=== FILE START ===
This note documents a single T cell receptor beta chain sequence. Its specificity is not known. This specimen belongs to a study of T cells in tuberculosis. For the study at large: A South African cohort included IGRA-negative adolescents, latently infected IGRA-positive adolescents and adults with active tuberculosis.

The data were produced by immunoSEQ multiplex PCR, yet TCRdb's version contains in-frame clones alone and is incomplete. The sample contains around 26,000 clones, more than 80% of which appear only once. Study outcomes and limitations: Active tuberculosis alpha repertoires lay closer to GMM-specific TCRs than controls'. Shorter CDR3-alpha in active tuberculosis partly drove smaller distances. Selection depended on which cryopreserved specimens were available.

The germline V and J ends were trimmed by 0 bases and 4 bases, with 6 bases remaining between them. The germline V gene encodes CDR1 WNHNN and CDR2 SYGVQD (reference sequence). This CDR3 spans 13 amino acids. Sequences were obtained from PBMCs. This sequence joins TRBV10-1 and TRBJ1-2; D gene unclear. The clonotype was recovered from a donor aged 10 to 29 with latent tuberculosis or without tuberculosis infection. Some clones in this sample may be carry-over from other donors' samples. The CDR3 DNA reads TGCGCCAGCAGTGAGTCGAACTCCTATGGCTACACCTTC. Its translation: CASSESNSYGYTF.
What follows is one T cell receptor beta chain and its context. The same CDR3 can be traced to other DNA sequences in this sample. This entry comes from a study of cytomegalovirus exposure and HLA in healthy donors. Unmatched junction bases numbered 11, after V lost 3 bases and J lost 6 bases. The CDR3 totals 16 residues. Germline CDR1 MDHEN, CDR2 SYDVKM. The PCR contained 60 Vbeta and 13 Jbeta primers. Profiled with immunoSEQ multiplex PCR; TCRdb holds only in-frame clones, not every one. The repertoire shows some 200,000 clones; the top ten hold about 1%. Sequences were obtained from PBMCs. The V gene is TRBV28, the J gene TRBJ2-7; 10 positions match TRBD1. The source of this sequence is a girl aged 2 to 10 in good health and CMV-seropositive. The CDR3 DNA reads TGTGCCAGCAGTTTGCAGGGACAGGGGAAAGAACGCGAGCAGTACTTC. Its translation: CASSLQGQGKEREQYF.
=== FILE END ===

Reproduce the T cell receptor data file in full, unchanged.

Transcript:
This note documents a single T cell receptor beta chain sequence. Its specificity is not known. This specimen belongs to a study of T cells in tuberculosis. For the study at large: A South African cohort included IGRA-negative adolescents, latently infected IGRA-positive adolescents and adults with active tuberculosis.

The data were produced by immunoSEQ multiplex PCR, yet TCRdb's version contains in-frame clones alone and is incomplete. The sample contains around 26,000 clones, more than 80% of which appear only once. Study outcomes and limitations: Active tuberculosis alpha repertoires lay closer to GMM-specific TCRs than controls'. Shorter CDR3-alpha in active tuberculosis partly drove smaller distances. Selection depended on which cryopreserved specimens were available.

The germline V and J ends were trimmed by 0 bases and 4 bases, with 6 bases remaining between them. The germline V gene encodes CDR1 WNHNN and CDR2 SYGVQD (reference sequence). This CDR3 spans 13 amino acids. Sequences were obtained from PBMCs. This sequence joins TRBV10-1 and TRBJ1-2; D gene unclear. The clonotype was recovered from a donor aged 10 to 29 with latent tuberculosis or without tuberculosis infection. Some clones in this sample may be carry-over from other donors' samples. The CDR3 DNA reads TGCGCCAGCAGTGAGTCGAACTCCTATGGCTACACCTTC. Its translation: CASSESNSYGYTF.
What follows is one T cell receptor beta chain and its context. The same CDR3 can be traced to other DNA sequences in this sample. This entry comes from a study of cytomegalovirus exposure and HLA in healthy donors. Unmatched junction bases numbered 11, after V lost 3 bases and J lost 6 bases. The CDR3 totals 16 residues. Germline CDR1 MDHEN, CDR2 SYDVKM. The PCR contained 60 Vbeta and 13 Jbeta primers. Profiled with immunoSEQ multiplex PCR; TCRdb holds only in-frame clones, not every one. The repertoire shows some 200,000 clones; the top ten hold about 1%. Sequences were obtained from PBMCs. The V gene is TRBV28, the J gene TRBJ2-7; 10 positions match TRBD1. The source of this sequence is a girl aged 2 to 10 in good health and CMV-seropositive. The CDR3 DNA reads TGTGCCAGCAGTTTGCAGGGACAGGGGAAAGAACGCGAGCAGTACTTC. Its translation: CASSLQGQGKEREQYF.